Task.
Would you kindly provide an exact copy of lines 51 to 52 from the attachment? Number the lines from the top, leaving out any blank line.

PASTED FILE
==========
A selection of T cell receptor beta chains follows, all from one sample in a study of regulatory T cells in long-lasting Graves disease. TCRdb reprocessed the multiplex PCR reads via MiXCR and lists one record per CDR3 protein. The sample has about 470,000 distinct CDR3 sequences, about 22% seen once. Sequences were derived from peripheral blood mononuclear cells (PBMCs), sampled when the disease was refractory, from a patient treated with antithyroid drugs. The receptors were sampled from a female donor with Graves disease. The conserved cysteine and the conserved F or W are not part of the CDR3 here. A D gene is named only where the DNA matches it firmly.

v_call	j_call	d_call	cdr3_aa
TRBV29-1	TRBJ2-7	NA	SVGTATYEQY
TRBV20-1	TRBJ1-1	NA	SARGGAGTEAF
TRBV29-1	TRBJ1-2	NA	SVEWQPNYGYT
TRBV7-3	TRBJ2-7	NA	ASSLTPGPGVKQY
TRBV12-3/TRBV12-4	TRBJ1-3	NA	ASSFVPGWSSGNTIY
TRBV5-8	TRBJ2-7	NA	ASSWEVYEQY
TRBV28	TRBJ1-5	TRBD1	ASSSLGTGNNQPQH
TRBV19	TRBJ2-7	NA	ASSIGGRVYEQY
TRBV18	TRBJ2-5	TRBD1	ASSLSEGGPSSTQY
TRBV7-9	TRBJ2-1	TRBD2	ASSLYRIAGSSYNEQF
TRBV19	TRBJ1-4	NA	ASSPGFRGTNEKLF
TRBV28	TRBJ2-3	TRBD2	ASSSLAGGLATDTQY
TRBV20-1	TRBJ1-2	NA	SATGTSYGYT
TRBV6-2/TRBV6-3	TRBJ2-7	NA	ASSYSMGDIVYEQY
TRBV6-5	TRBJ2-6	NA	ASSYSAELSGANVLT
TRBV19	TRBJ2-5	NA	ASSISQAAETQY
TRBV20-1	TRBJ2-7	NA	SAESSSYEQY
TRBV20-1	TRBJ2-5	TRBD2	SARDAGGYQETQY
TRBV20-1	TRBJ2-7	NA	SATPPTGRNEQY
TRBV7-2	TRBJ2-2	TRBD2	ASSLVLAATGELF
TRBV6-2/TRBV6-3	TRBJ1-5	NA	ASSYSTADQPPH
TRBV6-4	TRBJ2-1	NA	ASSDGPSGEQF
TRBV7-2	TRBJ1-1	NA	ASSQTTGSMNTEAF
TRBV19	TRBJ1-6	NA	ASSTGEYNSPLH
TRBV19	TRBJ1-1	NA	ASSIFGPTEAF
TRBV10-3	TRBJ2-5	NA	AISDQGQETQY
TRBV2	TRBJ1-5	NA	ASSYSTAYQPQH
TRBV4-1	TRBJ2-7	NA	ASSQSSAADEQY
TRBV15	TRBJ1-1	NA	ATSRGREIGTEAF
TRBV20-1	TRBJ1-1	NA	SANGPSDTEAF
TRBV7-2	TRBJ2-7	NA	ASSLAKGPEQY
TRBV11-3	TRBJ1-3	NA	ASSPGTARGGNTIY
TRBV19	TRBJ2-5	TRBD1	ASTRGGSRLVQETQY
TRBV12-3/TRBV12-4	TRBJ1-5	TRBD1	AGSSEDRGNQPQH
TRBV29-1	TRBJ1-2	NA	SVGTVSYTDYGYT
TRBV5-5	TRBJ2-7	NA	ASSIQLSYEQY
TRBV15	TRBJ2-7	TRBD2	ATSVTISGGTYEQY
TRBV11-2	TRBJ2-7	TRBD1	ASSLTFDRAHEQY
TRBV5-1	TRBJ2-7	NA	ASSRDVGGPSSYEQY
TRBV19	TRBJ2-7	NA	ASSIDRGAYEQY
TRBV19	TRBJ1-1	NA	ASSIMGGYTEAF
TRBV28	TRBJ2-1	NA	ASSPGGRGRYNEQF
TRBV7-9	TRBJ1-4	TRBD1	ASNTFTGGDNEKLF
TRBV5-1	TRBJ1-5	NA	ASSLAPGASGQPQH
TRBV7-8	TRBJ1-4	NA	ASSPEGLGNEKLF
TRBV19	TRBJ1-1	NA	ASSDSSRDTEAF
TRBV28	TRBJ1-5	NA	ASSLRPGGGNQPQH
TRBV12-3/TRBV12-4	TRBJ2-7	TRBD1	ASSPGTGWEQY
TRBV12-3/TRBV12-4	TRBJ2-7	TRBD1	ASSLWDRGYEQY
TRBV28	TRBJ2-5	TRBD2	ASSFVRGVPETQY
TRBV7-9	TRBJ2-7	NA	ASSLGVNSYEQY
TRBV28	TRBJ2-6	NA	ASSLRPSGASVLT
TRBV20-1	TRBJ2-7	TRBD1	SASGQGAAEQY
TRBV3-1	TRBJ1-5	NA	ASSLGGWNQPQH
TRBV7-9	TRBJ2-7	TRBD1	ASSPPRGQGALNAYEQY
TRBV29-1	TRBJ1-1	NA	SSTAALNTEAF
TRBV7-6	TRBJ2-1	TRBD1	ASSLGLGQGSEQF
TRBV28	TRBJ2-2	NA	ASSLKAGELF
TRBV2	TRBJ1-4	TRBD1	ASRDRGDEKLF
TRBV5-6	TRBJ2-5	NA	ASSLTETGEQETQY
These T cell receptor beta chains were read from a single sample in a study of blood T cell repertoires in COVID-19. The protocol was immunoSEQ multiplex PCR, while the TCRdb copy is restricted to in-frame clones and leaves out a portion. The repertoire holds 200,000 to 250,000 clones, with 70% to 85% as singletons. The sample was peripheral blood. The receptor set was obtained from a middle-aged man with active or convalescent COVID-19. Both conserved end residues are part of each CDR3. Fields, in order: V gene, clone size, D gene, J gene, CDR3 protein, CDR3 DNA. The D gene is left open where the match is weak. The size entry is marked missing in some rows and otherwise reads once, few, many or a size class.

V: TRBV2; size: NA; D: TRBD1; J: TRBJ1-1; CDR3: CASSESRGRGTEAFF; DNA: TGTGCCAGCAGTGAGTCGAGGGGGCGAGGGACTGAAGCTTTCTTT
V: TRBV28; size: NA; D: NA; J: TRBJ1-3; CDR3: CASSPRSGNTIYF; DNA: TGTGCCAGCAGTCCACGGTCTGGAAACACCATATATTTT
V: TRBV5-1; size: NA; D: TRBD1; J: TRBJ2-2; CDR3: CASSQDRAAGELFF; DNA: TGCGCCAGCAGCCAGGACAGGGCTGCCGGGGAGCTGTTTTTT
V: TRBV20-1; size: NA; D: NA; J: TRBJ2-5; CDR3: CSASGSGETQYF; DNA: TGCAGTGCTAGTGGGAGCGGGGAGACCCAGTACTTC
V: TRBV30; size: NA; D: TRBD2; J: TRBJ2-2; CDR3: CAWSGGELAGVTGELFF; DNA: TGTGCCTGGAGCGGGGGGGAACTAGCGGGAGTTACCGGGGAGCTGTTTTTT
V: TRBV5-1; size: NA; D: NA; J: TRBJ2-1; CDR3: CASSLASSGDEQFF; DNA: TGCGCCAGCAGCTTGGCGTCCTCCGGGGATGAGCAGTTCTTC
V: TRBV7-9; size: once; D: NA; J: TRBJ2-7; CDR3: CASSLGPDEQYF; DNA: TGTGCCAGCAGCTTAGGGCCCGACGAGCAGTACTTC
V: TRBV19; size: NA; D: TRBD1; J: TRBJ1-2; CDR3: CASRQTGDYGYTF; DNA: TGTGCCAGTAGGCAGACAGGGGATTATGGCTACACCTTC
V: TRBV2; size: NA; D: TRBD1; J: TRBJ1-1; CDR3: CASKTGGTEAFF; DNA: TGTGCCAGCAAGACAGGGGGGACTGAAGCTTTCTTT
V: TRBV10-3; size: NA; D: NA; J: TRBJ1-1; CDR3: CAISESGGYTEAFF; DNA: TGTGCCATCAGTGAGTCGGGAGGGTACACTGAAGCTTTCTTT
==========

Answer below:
TRBV12-3/TRBV12-4	TRBJ2-7	TRBD1	ASSLWDRGYEQY
TRBV28	TRBJ2-5	TRBD2	ASSFVRGVPETQY